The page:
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Balford 'Bally' Reid: A KC legend

Verona Antoine-Smith

Sunday, November 11, 2018

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KINGSTON College's (KC) 14-year winning streak in the Inte-secondary Schools' Sport Association (ISSA) Boys' Championships (1962-1975) has left an indelible mark on many track and field enthusiasts. But none more so than a former athlete who proudly represented his school during that period. He is KC's Balford “Bally” Reid, who was also nicknamed “Double” at the time.

Reid passed his Common Entrance Examination for KC from Chetolah Park Primary School in 1969. A year later he was recruited to track and field and football after his outstanding athletic abilities were spotted during regular physical education classes. Although the nickname “Double” could be easily interpreted to connote his dual ability in sports, it was initially ascribed to him when he won the sprint double.

For Double, 1975 represents the most unforgettable year of his athletic career. Not only did his talents aid KC in winning the 65th staging of the ISSA Boys' Championships, thereby extending their reign to 14 years, but the speedy left-winger and his football team also copped triple titles in Manning Cup, Walker Cup and the Olivier Shield.

One of his most treasured memories is the day he championed the sprint double while just in his first year of Class 1. One might argue that previous athletes namely, Rudolph Burke (Jamaica College, 1916); Lennox Miller (KC, 1963) and Donald Quarrie (Camperdown, 1968) had accomplished this feat at that very stage. However, this accomplishment was exceptional because Double earned the recognition of being the first schoolboy athlete to have ever won the sprint double in the first year of Class 1 whilst smashing one of the records in the process. His new record time for the 100m was 10.4sec and was previously held by Donald Quarrie.

Having run and won the 100m finals a few hours earlier, Double now had the task of running the 200m finals. Among his rivals were Everard Samuels of St Andrew Technical High School and Herb McKenley Jr of Calabar. Double held the lead for the first 120m. He came off the corner into the straight clenching his right leg as he pulled up due to a torn quadriceps. As he stood there agonising everyone passed him, but the brave Double refused to yield. So he dismissed the pain, regained composure, charged the remaining 80m of the track and won the race. Despite the initial setback, he equalled the record time of 21.90s. He ecstatically recounted the euphoria in the National Stadium that evening. For the spectators, it was transient, but for him it was a moment that would last a lifetime.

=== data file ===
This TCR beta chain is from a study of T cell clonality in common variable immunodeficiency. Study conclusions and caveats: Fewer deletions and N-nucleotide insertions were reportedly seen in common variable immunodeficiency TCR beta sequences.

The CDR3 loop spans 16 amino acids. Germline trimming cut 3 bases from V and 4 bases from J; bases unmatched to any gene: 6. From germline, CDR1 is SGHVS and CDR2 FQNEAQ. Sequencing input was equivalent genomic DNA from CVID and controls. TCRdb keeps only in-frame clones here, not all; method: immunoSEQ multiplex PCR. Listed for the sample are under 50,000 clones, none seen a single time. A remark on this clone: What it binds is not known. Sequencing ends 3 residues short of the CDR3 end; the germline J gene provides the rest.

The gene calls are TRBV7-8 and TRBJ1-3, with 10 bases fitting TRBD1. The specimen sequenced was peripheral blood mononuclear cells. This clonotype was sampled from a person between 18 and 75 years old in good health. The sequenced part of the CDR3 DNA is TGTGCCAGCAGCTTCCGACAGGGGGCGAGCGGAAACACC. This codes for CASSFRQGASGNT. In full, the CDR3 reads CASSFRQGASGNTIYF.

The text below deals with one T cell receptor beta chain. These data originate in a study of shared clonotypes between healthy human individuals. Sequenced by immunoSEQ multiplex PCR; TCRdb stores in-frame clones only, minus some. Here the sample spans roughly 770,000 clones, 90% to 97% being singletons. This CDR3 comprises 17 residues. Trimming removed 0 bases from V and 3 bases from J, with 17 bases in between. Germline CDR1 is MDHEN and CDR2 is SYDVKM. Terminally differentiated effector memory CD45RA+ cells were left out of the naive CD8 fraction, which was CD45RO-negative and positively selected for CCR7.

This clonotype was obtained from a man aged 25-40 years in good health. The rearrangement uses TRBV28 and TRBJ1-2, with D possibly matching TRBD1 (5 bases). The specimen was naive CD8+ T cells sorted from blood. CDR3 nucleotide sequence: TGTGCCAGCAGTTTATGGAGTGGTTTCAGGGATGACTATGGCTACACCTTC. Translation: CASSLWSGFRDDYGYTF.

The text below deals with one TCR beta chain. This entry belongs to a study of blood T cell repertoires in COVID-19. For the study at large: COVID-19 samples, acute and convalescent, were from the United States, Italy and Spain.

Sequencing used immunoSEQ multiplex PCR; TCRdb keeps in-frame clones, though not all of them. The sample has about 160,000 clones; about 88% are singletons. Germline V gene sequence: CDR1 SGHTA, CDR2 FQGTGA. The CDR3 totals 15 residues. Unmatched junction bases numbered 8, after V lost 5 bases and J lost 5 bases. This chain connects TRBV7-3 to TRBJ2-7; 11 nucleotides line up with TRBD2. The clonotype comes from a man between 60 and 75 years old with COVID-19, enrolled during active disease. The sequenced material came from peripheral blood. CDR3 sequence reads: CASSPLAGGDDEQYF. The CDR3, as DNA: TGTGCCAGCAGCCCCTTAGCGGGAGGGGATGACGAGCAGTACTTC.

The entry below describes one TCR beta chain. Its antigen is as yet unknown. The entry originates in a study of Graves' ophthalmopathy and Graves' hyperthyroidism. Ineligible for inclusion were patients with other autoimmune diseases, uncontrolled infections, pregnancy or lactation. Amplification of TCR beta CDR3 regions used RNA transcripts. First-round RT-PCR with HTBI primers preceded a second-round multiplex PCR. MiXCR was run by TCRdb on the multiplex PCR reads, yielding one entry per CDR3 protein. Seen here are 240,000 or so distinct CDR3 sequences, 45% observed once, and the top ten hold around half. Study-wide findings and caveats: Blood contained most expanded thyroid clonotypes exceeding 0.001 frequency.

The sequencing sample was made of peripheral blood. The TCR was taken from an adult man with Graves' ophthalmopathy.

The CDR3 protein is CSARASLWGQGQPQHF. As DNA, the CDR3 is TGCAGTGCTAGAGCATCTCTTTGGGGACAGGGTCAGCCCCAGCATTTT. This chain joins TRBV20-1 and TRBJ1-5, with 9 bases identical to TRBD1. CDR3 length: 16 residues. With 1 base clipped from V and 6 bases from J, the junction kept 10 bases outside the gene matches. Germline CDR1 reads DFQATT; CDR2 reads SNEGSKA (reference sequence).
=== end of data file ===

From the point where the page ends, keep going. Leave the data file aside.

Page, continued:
SUPPORT SYSTEM

Reid attributed his personal victories to his natural God-given ability and the unwavering support he got from his school, team, coaches, and family. Being the youngest of seven children, he had the support of older siblings, two of whom were also athletes. However, he stated that his parents played an integral role in how he managed his studies and his involvement in extracurricular activities.

Nevertheless, his greatest motivation came from his football coach, KC's George Thompson, who he labelled a mentor and an inspiration. According to Reid, Thompson had a winning culture, not just for sports but for life in general. He provided good guidance for his players' mental and physical preparation and always encouraged them to hone goal setting and time-management skills. Reid remembers Thompson for always saying: “A race is not much different from living your life.” He was therefore his inspiration both on the field of play and in dealing with the issues of life.

For this reason, Reid believes it is not sufficient to have coaches who are only competent in their area of expertise. He insists that they should also demonstrate the ability to provide guidance to the youngsters in their charge.

WIN SOME, LOSE SOME

In 1975 Reid missed out on an opportunity to run at the Carifta Games due to his torn quadriceps. He had hoped that the following year would have provided another opportunity, but Champs 1976 had its own setbacks. Not only was he advised against running the 200m due to injury, but he was beaten in the 100m by Samuels, who won both events. Even worse, KC lost what would have been its 15-year hold on the Mortimer Geddes Trophy as arch-rivals Calabar won the championships. The football team also failed to reclaim the Manning Cup title. Tivoli High was victorious.